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Bowley Kenpo Karate » Personal Stories » Are you watching?

Are you watching?

Perhaps disappointing to some, but probably not shocking to anyone that knows me, I’ve never been in a real fight. I’ve never had to use any of the Kenpo karate training in a confrontational situation. I don’t have any stories that begin with “So this one time I hit a guy”. Part of it is due to be lucky for sure. But part of it can also be attributed to being observant,  watching people around me, and leaving situations when I see the potential for a problem to develop.

Are you watching?

When you looked at the picture, how many kids? Adults? Out of the ordinary? We all have to practice noticing these things.

My instructor, Damian Wilson, tells an errie story of leaving a movie theater at night with his spouse and walking through an empty section of parking lot. It was deserted when they started, but he spotted someone walking towards them. The individual had their hood up covering their face with shadow and hands in the pockets.  As they walked naturally, the individual’s pace sped up and he got closer and closer.  Mr. Wilson handed his drink to his wife, casually position her in front of him, and dropped his car keys.  As he bent to pick up the keys, he turned to face the unknown person, and stepped into a precautionary fighting stance.  The guy ran off. No fight, no disturbance, no problem.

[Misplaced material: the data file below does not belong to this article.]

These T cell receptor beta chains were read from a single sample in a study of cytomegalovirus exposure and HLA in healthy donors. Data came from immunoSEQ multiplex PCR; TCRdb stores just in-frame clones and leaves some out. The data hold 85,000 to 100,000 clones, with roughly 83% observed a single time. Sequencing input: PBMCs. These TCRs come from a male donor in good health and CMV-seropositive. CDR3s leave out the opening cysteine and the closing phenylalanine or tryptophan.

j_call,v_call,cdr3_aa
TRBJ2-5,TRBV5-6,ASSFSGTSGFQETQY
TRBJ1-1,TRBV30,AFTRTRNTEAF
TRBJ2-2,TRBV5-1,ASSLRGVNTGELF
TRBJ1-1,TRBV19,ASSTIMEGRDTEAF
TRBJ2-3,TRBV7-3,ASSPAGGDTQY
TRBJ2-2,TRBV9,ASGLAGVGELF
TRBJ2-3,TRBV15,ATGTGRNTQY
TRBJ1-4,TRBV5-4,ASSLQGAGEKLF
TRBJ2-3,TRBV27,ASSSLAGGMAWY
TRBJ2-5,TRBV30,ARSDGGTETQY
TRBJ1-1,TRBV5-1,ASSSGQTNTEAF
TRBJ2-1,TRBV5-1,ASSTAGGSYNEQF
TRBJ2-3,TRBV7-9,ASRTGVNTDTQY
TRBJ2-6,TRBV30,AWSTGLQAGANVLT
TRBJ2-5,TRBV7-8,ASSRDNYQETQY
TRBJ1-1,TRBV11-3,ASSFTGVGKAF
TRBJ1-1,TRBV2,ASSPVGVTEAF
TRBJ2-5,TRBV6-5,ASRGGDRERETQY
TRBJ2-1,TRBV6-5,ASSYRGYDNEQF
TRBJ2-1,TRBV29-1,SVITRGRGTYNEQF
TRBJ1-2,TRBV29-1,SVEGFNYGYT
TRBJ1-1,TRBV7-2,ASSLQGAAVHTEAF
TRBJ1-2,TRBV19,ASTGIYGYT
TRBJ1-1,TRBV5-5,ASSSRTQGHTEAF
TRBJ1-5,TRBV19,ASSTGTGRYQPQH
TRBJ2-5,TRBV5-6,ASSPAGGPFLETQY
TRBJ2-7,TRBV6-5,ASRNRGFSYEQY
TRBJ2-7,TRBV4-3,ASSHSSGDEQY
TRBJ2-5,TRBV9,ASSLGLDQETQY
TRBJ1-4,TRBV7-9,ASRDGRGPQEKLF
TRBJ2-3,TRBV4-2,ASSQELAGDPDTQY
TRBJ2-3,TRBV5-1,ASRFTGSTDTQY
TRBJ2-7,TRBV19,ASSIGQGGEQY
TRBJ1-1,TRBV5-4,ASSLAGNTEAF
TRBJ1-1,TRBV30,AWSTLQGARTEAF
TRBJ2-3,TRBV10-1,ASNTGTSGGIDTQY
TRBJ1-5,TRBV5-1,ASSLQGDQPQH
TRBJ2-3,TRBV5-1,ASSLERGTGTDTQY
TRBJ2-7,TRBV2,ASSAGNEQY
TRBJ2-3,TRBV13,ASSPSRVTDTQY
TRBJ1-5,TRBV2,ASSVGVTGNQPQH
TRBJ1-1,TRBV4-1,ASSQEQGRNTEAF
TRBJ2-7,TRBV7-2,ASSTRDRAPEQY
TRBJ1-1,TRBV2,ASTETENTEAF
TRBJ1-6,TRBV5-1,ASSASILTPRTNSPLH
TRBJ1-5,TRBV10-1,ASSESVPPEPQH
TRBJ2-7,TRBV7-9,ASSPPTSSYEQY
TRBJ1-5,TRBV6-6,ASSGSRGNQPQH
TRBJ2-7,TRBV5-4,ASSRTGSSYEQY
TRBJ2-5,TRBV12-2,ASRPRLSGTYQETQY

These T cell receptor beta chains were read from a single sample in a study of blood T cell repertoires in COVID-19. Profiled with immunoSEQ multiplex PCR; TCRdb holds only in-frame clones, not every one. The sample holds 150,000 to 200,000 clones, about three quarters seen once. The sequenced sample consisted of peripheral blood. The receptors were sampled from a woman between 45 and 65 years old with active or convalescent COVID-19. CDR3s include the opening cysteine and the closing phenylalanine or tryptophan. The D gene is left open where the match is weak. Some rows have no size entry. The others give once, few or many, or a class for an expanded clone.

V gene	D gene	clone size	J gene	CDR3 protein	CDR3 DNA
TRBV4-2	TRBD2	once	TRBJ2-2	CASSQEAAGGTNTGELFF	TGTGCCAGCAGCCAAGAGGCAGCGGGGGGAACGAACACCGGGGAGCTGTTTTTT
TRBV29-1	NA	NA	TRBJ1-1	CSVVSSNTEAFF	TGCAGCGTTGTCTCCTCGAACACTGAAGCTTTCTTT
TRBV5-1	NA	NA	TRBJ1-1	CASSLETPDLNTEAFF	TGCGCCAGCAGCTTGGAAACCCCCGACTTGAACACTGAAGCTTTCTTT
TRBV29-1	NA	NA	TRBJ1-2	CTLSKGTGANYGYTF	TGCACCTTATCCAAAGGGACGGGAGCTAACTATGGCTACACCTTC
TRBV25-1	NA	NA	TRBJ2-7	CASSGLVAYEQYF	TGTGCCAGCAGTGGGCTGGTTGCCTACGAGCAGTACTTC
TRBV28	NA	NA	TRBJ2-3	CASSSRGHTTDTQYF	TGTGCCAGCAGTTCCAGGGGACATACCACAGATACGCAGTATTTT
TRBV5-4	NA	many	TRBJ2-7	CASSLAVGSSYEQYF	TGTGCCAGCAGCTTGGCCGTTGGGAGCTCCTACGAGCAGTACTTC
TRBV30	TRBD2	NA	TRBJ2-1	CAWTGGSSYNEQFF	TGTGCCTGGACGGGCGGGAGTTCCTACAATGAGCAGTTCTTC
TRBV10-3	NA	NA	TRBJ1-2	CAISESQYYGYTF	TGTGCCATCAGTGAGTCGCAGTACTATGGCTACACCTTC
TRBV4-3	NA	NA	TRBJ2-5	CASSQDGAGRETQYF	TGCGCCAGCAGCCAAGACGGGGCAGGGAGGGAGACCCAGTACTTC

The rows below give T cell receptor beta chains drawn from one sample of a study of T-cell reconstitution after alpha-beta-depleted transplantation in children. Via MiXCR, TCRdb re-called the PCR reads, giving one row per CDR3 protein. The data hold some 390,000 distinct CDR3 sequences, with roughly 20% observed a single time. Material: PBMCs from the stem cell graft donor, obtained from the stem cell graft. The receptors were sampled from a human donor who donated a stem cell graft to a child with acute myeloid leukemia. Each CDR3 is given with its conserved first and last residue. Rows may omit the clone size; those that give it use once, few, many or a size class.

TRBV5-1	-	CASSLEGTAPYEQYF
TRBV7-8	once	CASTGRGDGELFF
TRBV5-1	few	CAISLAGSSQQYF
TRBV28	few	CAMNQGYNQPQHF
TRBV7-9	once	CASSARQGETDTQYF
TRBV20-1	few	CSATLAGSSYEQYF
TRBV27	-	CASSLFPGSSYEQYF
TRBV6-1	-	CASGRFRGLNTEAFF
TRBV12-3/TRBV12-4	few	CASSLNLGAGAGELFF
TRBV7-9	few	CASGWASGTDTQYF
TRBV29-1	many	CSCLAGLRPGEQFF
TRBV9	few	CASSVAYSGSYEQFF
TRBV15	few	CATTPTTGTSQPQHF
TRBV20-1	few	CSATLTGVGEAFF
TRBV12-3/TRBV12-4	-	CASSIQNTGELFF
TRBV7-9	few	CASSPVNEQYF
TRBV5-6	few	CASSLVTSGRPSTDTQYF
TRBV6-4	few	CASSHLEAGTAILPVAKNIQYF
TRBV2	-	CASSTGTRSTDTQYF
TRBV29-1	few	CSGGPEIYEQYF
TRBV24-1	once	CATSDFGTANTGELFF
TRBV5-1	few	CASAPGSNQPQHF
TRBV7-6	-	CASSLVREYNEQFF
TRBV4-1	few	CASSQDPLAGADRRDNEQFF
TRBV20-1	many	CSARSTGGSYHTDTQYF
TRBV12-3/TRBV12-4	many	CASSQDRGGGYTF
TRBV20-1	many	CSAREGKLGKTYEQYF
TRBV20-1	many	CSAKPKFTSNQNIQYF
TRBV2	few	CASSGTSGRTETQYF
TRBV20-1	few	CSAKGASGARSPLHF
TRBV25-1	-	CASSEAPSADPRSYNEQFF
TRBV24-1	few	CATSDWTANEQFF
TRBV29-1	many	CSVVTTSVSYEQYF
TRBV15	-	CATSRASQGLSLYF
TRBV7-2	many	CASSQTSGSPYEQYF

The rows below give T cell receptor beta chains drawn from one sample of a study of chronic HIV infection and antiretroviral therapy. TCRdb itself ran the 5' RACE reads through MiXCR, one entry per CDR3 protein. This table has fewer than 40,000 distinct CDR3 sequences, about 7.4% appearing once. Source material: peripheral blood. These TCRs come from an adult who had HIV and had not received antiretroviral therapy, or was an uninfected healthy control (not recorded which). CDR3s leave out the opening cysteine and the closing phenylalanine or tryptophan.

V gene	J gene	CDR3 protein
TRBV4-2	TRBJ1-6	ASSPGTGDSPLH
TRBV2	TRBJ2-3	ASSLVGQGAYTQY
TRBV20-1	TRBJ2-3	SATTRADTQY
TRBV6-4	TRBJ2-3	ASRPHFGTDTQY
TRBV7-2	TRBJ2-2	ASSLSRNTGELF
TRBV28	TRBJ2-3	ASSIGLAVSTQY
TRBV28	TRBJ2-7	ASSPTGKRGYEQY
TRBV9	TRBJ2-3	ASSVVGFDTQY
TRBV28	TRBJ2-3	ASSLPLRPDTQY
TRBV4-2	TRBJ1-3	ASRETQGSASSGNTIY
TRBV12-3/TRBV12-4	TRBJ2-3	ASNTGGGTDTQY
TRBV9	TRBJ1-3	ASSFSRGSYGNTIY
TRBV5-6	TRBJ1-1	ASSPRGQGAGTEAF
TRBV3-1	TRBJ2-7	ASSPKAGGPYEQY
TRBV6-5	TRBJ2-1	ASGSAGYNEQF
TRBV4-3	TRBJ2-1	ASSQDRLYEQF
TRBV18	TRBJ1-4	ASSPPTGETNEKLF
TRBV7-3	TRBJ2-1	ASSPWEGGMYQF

By observing his surrounding and watching as a situation developed, he was able to take steps to protect him and his wife.  And likely saved that unfortuate soul a lot of pain as well.

Like all skills associated with Kenpo karate, being observant is a drill that has to be practiced.  As best as I’m able, I try to teach the skill in class. But it mostly has to be practiced outside of class in everyday life.  Watching people’s facial expressions and body language (like in poker) will usually tip you off as to their next actions.  Start with the obvious signs (hands in pockets, eyes moving back and forth quickly, big exaggerated arm movements, etc).  Look for unusual patterns (pacing near a door in public, face sweats out of season, wearing sunglasses inside).  Do these things mean a confrontation or fight is about to occur?  Of course not.  But they are behaviors that should NOT be dismissed and ignored.  And if you are sufficiently uncomfortable by them, then move to leave the area.

In the situation that happened to Mr Wilson, could it have been the guy in the hood that was startled?  Sure.  But to be observant and err on the side of caution ensured the safety of all involved.  I’d rather be on the side of caution every time.

Sam Bowley
McKinney, TX

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